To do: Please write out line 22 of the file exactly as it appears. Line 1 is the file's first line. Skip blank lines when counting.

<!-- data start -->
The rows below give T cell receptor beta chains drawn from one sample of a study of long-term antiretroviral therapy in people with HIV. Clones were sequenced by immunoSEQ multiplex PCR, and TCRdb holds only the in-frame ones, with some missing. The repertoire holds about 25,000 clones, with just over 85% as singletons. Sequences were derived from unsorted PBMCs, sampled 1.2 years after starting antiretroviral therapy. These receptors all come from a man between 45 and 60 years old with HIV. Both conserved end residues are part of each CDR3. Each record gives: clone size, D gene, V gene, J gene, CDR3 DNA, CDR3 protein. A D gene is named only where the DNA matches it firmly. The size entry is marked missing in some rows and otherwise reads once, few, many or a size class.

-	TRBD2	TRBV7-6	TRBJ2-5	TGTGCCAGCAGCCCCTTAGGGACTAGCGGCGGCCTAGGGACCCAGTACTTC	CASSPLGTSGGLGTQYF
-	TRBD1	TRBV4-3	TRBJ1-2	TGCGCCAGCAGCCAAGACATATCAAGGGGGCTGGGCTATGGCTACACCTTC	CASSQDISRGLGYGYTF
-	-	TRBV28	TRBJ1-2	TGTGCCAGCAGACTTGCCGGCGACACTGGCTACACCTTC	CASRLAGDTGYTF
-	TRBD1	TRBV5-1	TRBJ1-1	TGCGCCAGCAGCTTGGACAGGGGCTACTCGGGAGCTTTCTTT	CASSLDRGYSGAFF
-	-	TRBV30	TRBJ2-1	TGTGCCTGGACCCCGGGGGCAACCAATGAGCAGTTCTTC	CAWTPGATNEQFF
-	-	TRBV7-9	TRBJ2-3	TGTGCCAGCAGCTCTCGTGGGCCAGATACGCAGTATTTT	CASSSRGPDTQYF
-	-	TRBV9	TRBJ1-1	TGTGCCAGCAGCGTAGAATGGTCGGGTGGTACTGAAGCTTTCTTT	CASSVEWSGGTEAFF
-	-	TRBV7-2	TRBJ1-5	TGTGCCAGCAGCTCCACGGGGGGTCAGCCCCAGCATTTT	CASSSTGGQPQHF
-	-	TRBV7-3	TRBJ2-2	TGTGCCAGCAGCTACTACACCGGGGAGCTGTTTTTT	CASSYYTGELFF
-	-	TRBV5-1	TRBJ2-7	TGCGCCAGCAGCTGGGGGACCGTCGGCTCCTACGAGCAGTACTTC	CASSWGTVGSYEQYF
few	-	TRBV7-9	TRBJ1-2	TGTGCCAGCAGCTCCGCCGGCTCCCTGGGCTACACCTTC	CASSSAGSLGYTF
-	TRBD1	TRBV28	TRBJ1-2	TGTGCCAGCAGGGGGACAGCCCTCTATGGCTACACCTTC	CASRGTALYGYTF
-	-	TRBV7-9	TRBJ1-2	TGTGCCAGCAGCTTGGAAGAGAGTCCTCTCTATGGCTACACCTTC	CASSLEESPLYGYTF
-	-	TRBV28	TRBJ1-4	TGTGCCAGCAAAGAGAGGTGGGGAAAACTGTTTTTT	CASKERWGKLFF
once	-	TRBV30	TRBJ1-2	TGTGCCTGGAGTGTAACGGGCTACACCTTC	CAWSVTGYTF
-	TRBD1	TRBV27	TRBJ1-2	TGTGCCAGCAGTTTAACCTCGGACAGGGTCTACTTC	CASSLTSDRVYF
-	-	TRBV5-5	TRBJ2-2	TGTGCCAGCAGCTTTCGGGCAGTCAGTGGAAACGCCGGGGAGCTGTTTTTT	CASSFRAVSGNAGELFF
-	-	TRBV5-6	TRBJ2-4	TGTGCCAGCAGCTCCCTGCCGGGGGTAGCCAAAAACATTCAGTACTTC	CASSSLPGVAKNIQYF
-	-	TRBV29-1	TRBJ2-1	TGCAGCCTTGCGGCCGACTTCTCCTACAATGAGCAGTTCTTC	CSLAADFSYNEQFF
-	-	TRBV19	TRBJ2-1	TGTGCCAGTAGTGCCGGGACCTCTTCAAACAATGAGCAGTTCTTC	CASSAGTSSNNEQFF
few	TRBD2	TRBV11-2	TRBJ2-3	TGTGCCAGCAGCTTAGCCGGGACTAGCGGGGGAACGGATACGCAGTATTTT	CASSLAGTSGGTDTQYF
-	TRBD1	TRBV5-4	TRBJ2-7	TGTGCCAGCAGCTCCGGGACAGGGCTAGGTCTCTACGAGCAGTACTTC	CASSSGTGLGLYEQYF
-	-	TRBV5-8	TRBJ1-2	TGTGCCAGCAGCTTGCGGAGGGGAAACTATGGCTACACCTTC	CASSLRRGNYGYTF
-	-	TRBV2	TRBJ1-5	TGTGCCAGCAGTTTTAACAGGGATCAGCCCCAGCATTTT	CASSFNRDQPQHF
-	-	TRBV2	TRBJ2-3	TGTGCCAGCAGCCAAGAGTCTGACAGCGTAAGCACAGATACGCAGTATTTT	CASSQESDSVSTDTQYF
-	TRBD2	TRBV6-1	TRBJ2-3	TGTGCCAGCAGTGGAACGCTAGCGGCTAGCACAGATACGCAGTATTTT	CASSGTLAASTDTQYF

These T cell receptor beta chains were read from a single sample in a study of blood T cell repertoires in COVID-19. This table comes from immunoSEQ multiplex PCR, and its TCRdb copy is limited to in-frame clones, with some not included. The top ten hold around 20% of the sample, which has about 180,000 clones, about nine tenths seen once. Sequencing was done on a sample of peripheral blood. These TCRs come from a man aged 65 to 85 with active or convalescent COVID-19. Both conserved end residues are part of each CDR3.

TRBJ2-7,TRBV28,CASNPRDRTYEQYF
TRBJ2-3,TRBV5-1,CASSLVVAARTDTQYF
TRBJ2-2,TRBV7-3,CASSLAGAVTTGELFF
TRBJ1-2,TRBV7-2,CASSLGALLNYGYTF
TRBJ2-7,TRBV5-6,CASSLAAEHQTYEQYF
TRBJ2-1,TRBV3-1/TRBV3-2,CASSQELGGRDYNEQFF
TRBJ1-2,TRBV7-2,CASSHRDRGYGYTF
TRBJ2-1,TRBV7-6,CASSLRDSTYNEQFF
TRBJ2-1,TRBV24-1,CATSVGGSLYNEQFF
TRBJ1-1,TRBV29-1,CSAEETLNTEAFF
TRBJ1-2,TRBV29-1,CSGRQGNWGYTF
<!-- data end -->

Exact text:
few	TRBD2	TRBV11-2	TRBJ2-3	TGTGCCAGCAGCTTAGCCGGGACTAGCGGGGGAACGGATACGCAGTATTTT	CASSLAGTSGGTDTQYF